Construction managers plan, budget, organise and oversee all aspects of construction projects. This can include residential, commercial or public structures as well as memorials, roads and bridges. Construction managers collaborate with architects, engineers, trade workers, city inspectors and other construction professionals. They hire subcontractors, respond to work delays and emergencies, and comply with all building and safety codes.
On call for emergencies
Most construction managers work full time during daylight hours. Strict deadlines, delays and emergencies can lead to extra hours, and you may put in more than 40 hours a week. Construction managers are typically on call 24 hours a day to deal with any unexpected issues.
Construction managers may have a main office but usually work out of a field office on the construction site. Those in charge of multiple projects will travel frequently between locations.
Despite spending time in offices doing administrative work, construction managers still deal with weather and safety issues when on-site. You may be at risk for injury and exposed to chemicals, fumes and other hazards. Following safety protocols and wearing protective clothing and equipment can help reduce that risk.
Annual salary estimates are based on percentile wage data collected through the Occupational Employment Statistics (OES) survey of US workers.
DVM / VMD degree
While requirements may vary, most employers now prefer that construction manager candidates have a bachelor's degree. Relevant subjects include construction science, construction management, building science, architecture and engineering. Those looking for further education may obtain a master's degree in construction management.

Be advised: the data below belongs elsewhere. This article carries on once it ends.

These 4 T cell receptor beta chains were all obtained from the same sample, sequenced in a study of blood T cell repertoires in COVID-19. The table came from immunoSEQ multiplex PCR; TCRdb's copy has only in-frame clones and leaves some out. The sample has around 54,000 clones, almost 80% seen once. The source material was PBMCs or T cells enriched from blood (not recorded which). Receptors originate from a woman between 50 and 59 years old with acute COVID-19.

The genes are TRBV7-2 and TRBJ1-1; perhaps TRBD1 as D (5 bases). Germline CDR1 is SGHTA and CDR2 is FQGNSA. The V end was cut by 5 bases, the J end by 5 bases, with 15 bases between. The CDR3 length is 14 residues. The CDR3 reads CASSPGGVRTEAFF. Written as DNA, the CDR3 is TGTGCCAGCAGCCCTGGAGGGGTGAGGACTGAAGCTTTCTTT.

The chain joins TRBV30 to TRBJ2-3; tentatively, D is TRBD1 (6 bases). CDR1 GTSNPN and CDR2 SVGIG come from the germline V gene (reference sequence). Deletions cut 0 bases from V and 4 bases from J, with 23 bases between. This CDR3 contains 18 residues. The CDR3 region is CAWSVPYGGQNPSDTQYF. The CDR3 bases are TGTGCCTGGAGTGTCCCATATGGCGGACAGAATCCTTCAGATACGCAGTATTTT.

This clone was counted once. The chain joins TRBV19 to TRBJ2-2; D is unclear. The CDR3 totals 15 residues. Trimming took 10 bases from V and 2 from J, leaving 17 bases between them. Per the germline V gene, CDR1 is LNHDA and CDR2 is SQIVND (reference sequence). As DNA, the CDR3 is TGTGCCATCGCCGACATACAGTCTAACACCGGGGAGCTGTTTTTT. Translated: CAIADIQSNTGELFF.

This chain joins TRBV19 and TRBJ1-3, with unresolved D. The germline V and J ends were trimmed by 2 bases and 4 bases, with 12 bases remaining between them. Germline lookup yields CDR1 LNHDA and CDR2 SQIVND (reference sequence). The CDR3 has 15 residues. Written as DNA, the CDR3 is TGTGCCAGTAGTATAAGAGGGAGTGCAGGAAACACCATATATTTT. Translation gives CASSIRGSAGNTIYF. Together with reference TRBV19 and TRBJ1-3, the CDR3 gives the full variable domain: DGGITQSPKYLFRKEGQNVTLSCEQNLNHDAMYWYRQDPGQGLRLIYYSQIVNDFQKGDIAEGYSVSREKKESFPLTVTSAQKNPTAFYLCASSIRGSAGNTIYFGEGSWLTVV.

Extensive experience as a construction or trade worker can lead to a position as construction manager, but typically on smaller jobs. Apprenticeships or an associate's degree in construction management or construction technology are also available.
Construction managers typically receive on-the-job training from a more experienced manager. Training can take several months or years, depending on the employer.
Certification for construction managers is available from the Construction Management Association of America (CMAA) and the American Institute of Constructors (AIC). Some states may require a licence for managers, so check with your state licensing board.
Most construction managers begin as an assistant to a more experienced manager. After gaining experience, you may start supervising small projects or one aspect of a larger project. Some construction managers specialise in managing a phase of a building project, like structural foundation or plumbing.
Construction managers with a high school diploma or associate's degree and several years of experience in construction choose to be self-employed general contractors.
Having a bachelor's degree and additional certification can help you stand out among other candidates for more challenging construction manager jobs. Years of successful management can lead to a role as the top-level construction manager on a lucrative, large-scale project.